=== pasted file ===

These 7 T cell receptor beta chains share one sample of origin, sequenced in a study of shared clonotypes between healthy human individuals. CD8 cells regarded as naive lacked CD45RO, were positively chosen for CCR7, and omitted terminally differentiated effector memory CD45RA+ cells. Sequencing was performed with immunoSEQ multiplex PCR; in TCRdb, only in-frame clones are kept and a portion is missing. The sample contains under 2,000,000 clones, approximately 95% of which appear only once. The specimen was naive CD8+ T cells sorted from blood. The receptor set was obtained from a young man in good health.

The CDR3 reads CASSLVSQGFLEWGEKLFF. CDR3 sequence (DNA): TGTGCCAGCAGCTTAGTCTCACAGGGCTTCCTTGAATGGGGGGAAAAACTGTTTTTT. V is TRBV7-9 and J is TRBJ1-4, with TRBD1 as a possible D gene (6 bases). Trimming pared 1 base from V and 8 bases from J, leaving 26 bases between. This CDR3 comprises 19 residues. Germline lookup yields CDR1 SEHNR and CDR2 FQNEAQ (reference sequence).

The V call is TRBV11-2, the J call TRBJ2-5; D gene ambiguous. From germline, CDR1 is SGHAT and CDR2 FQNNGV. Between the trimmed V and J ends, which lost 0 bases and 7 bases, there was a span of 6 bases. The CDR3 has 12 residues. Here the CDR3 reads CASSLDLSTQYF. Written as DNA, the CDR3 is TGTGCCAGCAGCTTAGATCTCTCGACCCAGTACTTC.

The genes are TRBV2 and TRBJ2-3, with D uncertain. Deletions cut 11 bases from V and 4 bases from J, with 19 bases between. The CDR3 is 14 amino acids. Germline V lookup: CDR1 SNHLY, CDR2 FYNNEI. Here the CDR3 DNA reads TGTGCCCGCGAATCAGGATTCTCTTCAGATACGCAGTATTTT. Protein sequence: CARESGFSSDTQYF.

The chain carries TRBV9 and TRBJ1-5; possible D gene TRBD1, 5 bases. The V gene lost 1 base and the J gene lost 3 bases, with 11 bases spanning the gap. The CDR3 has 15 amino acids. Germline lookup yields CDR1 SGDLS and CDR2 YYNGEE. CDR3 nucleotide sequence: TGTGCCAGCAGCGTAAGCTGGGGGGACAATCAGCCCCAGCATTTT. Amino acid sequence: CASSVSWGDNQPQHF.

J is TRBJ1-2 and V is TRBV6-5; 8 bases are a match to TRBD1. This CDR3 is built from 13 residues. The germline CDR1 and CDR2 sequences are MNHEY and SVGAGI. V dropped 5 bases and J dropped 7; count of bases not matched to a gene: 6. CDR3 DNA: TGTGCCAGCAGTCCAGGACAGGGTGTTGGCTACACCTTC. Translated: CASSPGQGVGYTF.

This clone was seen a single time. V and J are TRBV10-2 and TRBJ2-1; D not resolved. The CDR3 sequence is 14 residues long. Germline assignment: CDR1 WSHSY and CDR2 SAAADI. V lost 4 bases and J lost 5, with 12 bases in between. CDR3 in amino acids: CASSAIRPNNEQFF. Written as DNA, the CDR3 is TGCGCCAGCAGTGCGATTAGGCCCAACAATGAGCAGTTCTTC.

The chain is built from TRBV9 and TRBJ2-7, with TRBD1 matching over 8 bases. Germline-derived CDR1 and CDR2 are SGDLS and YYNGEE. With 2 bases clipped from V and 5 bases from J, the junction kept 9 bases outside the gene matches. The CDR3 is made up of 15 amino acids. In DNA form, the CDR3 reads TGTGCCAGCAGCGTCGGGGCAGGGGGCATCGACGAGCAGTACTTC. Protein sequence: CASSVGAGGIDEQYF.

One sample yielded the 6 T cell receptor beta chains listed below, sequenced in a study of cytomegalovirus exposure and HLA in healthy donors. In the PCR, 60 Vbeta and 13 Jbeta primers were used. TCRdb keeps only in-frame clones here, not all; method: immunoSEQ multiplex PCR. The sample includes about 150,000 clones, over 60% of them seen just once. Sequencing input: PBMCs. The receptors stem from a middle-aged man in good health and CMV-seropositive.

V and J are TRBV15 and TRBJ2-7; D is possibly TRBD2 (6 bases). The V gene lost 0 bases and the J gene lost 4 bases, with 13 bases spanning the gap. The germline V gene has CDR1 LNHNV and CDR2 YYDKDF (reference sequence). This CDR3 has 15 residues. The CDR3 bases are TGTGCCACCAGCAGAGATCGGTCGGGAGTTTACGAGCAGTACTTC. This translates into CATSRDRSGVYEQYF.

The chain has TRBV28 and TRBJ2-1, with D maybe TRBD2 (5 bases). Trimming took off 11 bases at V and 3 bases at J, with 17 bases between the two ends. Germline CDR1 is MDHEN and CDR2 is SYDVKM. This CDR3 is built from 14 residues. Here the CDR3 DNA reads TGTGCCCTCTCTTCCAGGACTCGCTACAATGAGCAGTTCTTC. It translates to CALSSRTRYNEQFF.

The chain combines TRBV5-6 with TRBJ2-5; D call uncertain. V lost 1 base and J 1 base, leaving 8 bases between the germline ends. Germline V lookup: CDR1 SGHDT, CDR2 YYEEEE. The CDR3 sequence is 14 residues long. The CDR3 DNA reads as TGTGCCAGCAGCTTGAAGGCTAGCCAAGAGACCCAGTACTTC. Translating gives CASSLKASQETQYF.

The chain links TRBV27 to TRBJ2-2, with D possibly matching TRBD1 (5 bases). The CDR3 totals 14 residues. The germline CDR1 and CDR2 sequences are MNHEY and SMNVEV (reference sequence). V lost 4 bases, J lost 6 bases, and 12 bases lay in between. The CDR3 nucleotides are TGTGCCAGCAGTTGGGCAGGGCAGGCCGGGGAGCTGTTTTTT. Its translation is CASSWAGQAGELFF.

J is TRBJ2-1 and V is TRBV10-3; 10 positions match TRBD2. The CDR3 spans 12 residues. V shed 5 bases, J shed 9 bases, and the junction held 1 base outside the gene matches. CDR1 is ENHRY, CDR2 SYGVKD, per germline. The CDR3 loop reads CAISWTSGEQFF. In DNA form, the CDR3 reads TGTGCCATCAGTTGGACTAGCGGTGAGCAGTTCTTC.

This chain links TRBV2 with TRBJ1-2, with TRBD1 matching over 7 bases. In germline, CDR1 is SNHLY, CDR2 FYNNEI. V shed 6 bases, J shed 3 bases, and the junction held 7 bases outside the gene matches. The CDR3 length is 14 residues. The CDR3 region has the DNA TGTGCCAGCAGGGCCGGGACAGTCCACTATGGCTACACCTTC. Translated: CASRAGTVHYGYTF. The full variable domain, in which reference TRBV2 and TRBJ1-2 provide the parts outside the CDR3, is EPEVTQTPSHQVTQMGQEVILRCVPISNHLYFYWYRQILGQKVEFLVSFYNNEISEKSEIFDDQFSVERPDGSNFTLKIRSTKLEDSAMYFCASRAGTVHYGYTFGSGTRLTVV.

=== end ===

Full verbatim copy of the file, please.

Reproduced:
These 7 T cell receptor beta chains share one sample of origin, sequenced in a study of shared clonotypes between healthy human individuals. CD8 cells regarded as naive lacked CD45RO, were positively chosen for CCR7, and omitted terminally differentiated effector memory CD45RA+ cells. Sequencing was performed with immunoSEQ multiplex PCR; in TCRdb, only in-frame clones are kept and a portion is missing. The sample contains under 2,000,000 clones, approximately 95% of which appear only once. The specimen was naive CD8+ T cells sorted from blood. The receptor set was obtained from a young man in good health.

The CDR3 reads CASSLVSQGFLEWGEKLFF. CDR3 sequence (DNA): TGTGCCAGCAGCTTAGTCTCACAGGGCTTCCTTGAATGGGGGGAAAAACTGTTTTTT. V is TRBV7-9 and J is TRBJ1-4, with TRBD1 as a possible D gene (6 bases). Trimming pared 1 base from V and 8 bases from J, leaving 26 bases between. This CDR3 comprises 19 residues. Germline lookup yields CDR1 SEHNR and CDR2 FQNEAQ (reference sequence).

The V call is TRBV11-2, the J call TRBJ2-5; D gene ambiguous. From germline, CDR1 is SGHAT and CDR2 FQNNGV. Between the trimmed V and J ends, which lost 0 bases and 7 bases, there was a span of 6 bases. The CDR3 has 12 residues. Here the CDR3 reads CASSLDLSTQYF. Written as DNA, the CDR3 is TGTGCCAGCAGCTTAGATCTCTCGACCCAGTACTTC.

The genes are TRBV2 and TRBJ2-3, with D uncertain. Deletions cut 11 bases from V and 4 bases from J, with 19 bases between. The CDR3 is 14 amino acids. Germline V lookup: CDR1 SNHLY, CDR2 FYNNEI. Here the CDR3 DNA reads TGTGCCCGCGAATCAGGATTCTCTTCAGATACGCAGTATTTT. Protein sequence: CARESGFSSDTQYF.

The chain carries TRBV9 and TRBJ1-5; possible D gene TRBD1, 5 bases. The V gene lost 1 base and the J gene lost 3 bases, with 11 bases spanning the gap. The CDR3 has 15 amino acids. Germline lookup yields CDR1 SGDLS and CDR2 YYNGEE. CDR3 nucleotide sequence: TGTGCCAGCAGCGTAAGCTGGGGGGACAATCAGCCCCAGCATTTT. Amino acid sequence: CASSVSWGDNQPQHF.

J is TRBJ1-2 and V is TRBV6-5; 8 bases are a match to TRBD1. This CDR3 is built from 13 residues. The germline CDR1 and CDR2 sequences are MNHEY and SVGAGI. V dropped 5 bases and J dropped 7; count of bases not matched to a gene: 6. CDR3 DNA: TGTGCCAGCAGTCCAGGACAGGGTGTTGGCTACACCTTC. Translated: CASSPGQGVGYTF.

This clone was seen a single time. V and J are TRBV10-2 and TRBJ2-1; D not resolved. The CDR3 sequence is 14 residues long. Germline assignment: CDR1 WSHSY and CDR2 SAAADI. V lost 4 bases and J lost 5, with 12 bases in between. CDR3 in amino acids: CASSAIRPNNEQFF. Written as DNA, the CDR3 is TGCGCCAGCAGTGCGATTAGGCCCAACAATGAGCAGTTCTTC.

The chain is built from TRBV9 and TRBJ2-7, with TRBD1 matching over 8 bases. Germline-derived CDR1 and CDR2 are SGDLS and YYNGEE. With 2 bases clipped from V and 5 bases from J, the junction kept 9 bases outside the gene matches. The CDR3 is made up of 15 amino acids. In DNA form, the CDR3 reads TGTGCCAGCAGCGTCGGGGCAGGGGGCATCGACGAGCAGTACTTC. Protein sequence: CASSVGAGGIDEQYF.

One sample yielded the 6 T cell receptor beta chains listed below, sequenced in a study of cytomegalovirus exposure and HLA in healthy donors. In the PCR, 60 Vbeta and 13 Jbeta primers were used. TCRdb keeps only in-frame clones here, not all; method: immunoSEQ multiplex PCR. The sample includes about 150,000 clones, over 60% of them seen just once. Sequencing input: PBMCs. The receptors stem from a middle-aged man in good health and CMV-seropositive.

V and J are TRBV15 and TRBJ2-7; D is possibly TRBD2 (6 bases). The V gene lost 0 bases and the J gene lost 4 bases, with 13 bases spanning the gap. The germline V gene has CDR1 LNHNV and CDR2 YYDKDF (reference sequence). This CDR3 has 15 residues. The CDR3 bases are TGTGCCACCAGCAGAGATCGGTCGGGAGTTTACGAGCAGTACTTC. This translates into CATSRDRSGVYEQYF.

The chain has TRBV28 and TRBJ2-1, with D maybe TRBD2 (5 bases). Trimming took off 11 bases at V and 3 bases at J, with 17 bases between the two ends. Germline CDR1 is MDHEN and CDR2 is SYDVKM. This CDR3 is built from 14 residues. Here the CDR3 DNA reads TGTGCCCTCTCTTCCAGGACTCGCTACAATGAGCAGTTCTTC. It translates to CALSSRTRYNEQFF.

The chain combines TRBV5-6 with TRBJ2-5; D call uncertain. V lost 1 base and J 1 base, leaving 8 bases between the germline ends. Germline V lookup: CDR1 SGHDT, CDR2 YYEEEE. The CDR3 sequence is 14 residues long. The CDR3 DNA reads as TGTGCCAGCAGCTTGAAGGCTAGCCAAGAGACCCAGTACTTC. Translating gives CASSLKASQETQYF.

The chain links TRBV27 to TRBJ2-2, with D possibly matching TRBD1 (5 bases). The CDR3 totals 14 residues. The germline CDR1 and CDR2 sequences are MNHEY and SMNVEV (reference sequence). V lost 4 bases, J lost 6 bases, and 12 bases lay in between. The CDR3 nucleotides are TGTGCCAGCAGTTGGGCAGGGCAGGCCGGGGAGCTGTTTTTT. Its translation is CASSWAGQAGELFF.

J is TRBJ2-1 and V is TRBV10-3; 10 positions match TRBD2. The CDR3 spans 12 residues. V shed 5 bases, J shed 9 bases, and the junction held 1 base outside the gene matches. CDR1 is ENHRY, CDR2 SYGVKD, per germline. The CDR3 loop reads CAISWTSGEQFF. In DNA form, the CDR3 reads TGTGCCATCAGTTGGACTAGCGGTGAGCAGTTCTTC.

This chain links TRBV2 with TRBJ1-2, with TRBD1 matching over 7 bases. In germline, CDR1 is SNHLY, CDR2 FYNNEI. V shed 6 bases, J shed 3 bases, and the junction held 7 bases outside the gene matches. The CDR3 length is 14 residues. The CDR3 region has the DNA TGTGCCAGCAGGGCCGGGACAGTCCACTATGGCTACACCTTC. Translated: CASRAGTVHYGYTF. The full variable domain, in which reference TRBV2 and TRBJ1-2 provide the parts outside the CDR3, is EPEVTQTPSHQVTQMGQEVILRCVPISNHLYFYWYRQILGQKVEFLVSFYNNEISEKSEIFDDQFSVERPDGSNFTLKIRSTKLEDSAMYFCASRAGTVHYGYTFGSGTRLTVV.